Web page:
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New Regulations for F-1 STEM OPT

The core education subjects known as STEM for science,technology,engineering and math in white text on stylized hands and arms on a square paper background

As of May 10, 2016 a revised STEM OPT program, that, inter alia, places new requirements on employers who have hired an international student on the F-1 visa, will go into effect. These new requirements are only required when seeking a grant of STEM OPT under the new regulations. In this article, we will focus on those requirements that concern employers.

What do the new changes mean for employers?

These new regulations require employers to keep training records for the students obtaining the OPT. Furthermore, employers will be required to complete a training plan for each F-1 on a STEM extension and update the plan if there are any changes to the F-1 program. The employer shall conduct evaluations of the F-1 through the STEM extension period and submit said evaluations to the DSO. The new rule provides for 24 months of STEM-OPT as opposed to 17 months that was allowed under the old rule.

These new requirements will only affect the employers of F-1s who are working on a STEM OPT that was approved under the new regulations. These new regulations will not be effective during the first 12 months of the F-1s OPT or during the 17 month STEM OPT if it was approved before May 10, 2016. Read More

L-1B Denials Particularly High for Indian Nationals

L-1B classification was initially created by Congress to allow multinational companies to easily transfer employers from foreign operations to intra-company offices in the United States. To receive L-1B classification the applicant must work abroad for the overseas arm of the US employer for one continuous year and demonstrate that he has “specialized knowledge” in relation to the employer’s organization.people-at-work-4-37060-m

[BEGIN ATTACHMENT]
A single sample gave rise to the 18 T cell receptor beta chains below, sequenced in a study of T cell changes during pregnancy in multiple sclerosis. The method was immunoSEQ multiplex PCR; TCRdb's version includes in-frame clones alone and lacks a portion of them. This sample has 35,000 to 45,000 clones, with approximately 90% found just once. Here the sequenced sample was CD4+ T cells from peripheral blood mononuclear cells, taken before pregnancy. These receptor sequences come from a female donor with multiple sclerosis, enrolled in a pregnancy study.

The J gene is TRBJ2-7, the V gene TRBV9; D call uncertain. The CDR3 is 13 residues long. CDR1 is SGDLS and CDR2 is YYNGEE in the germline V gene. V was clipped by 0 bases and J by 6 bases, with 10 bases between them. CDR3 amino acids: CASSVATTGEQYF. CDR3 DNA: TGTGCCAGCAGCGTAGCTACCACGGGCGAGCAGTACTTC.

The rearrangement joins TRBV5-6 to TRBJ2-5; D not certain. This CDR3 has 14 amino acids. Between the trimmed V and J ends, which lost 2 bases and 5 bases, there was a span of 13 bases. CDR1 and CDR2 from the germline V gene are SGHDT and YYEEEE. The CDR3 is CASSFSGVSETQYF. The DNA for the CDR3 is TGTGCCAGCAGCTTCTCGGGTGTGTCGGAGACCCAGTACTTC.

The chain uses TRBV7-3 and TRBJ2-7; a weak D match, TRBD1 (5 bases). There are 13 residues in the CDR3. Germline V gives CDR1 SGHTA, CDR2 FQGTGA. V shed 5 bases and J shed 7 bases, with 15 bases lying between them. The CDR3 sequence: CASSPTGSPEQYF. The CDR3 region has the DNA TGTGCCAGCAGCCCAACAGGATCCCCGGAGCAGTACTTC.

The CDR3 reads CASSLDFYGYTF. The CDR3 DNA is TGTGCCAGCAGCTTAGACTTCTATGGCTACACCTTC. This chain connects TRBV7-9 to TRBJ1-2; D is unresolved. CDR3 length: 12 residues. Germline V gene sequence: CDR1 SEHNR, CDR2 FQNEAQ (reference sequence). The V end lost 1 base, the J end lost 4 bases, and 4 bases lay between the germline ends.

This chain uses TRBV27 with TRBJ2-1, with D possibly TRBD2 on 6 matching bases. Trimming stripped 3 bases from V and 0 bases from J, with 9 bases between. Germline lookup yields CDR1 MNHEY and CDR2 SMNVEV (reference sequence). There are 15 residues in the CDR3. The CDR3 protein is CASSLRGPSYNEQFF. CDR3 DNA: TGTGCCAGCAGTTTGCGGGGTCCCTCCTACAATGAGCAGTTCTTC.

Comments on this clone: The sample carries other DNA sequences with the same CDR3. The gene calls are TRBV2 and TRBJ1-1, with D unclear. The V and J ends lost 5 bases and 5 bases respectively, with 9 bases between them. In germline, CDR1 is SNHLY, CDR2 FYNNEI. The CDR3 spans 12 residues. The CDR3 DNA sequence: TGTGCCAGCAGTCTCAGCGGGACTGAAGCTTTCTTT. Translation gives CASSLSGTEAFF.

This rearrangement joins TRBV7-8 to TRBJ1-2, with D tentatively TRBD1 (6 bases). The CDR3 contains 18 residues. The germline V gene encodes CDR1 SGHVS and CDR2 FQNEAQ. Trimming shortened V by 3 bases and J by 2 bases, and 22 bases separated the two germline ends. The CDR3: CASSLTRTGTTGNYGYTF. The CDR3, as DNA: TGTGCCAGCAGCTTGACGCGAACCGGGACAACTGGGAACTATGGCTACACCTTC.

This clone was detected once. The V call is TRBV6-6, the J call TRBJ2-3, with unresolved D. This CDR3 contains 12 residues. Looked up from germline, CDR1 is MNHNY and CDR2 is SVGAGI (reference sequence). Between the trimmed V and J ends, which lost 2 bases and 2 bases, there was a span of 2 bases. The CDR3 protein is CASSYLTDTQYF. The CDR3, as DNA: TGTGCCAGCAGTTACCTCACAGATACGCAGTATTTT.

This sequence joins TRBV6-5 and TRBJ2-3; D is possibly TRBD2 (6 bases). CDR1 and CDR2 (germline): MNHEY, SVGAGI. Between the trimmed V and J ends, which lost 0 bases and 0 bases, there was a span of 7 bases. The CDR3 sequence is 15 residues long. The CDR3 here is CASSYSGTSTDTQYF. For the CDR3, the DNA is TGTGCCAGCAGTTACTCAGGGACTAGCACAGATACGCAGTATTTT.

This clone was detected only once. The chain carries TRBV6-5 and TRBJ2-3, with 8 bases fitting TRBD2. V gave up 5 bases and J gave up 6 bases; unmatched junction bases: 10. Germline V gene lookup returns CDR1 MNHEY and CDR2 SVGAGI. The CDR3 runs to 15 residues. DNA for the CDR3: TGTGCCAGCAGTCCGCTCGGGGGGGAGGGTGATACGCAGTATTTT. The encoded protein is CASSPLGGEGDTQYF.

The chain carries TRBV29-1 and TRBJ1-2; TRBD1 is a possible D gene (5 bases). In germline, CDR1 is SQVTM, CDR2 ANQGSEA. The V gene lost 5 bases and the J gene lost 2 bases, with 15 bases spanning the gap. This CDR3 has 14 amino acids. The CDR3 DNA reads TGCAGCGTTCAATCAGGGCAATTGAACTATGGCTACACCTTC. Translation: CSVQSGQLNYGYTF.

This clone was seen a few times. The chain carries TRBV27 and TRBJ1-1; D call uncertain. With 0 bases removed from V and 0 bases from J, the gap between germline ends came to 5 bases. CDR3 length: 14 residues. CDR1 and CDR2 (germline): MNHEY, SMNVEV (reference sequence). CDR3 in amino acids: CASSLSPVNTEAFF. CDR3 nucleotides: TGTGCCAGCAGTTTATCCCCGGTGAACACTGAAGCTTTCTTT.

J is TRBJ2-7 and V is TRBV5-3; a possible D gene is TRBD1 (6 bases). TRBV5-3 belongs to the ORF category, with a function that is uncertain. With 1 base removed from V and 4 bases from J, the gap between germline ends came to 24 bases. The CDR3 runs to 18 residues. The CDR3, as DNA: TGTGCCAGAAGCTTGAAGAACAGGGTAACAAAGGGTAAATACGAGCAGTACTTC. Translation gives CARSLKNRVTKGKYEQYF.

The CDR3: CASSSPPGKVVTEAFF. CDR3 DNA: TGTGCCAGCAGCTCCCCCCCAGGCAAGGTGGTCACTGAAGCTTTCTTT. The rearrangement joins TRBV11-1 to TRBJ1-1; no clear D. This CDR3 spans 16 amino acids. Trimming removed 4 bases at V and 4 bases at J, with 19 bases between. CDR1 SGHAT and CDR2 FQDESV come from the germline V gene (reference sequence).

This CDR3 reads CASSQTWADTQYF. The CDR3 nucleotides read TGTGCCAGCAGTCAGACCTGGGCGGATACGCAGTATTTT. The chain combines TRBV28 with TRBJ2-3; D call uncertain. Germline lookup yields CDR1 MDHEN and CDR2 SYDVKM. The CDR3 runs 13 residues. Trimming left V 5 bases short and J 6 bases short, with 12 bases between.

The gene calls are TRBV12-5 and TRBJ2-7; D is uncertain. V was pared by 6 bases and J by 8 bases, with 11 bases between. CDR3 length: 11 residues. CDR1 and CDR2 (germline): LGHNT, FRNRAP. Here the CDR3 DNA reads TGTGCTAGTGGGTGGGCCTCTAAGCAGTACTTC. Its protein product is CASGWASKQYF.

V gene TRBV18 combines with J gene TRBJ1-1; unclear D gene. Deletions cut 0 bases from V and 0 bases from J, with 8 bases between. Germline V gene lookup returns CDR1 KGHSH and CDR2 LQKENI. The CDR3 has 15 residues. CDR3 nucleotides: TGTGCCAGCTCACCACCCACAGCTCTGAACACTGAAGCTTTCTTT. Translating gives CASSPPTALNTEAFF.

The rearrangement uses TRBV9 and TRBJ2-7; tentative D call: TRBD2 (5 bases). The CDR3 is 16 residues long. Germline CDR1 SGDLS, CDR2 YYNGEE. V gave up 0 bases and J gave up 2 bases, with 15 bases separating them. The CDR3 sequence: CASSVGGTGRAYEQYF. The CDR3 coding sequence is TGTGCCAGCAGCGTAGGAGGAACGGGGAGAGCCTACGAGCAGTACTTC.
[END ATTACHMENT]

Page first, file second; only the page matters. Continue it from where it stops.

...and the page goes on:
When Congress created this classification, “specialized knowledge” was not well defined. The lack of guidance on the meaning of “specialized knowledge” has led to many denials.

L-1B denials are at an all time high The National Foundation for American Policy (NFAP) just released a report analyzing L-1B denials. The report revealed that L-1B denials have reached a staggering rate of 35% for the 2014 fiscal year. In 2006 the L-1B denial rate was only 6% but this rate climbed to 22% in 2008 and steadily increased each year.


Indian nationals experiencing high denial rate India is experiencing particularly high denials of L-1B visas. In its report NFAP reveals that between the fiscal years 2012 and 2014, Indian nationals were denied L-1B visa classification at a rate of 56%. During the same time period denials of L-1B visas all other countries besides India was 13%.

There are many speculated reasons why India is experiencing such a high denial rate. Many critics of the L-1B visa allege that Indian IT companies transfer employers to different offices in the United States in order to turn a larger profit in its company. This could mean that a qualified United States worker who could do the work of the Indian employee working in the United States is replaced any an Indian national in the United States on an L-1B visa.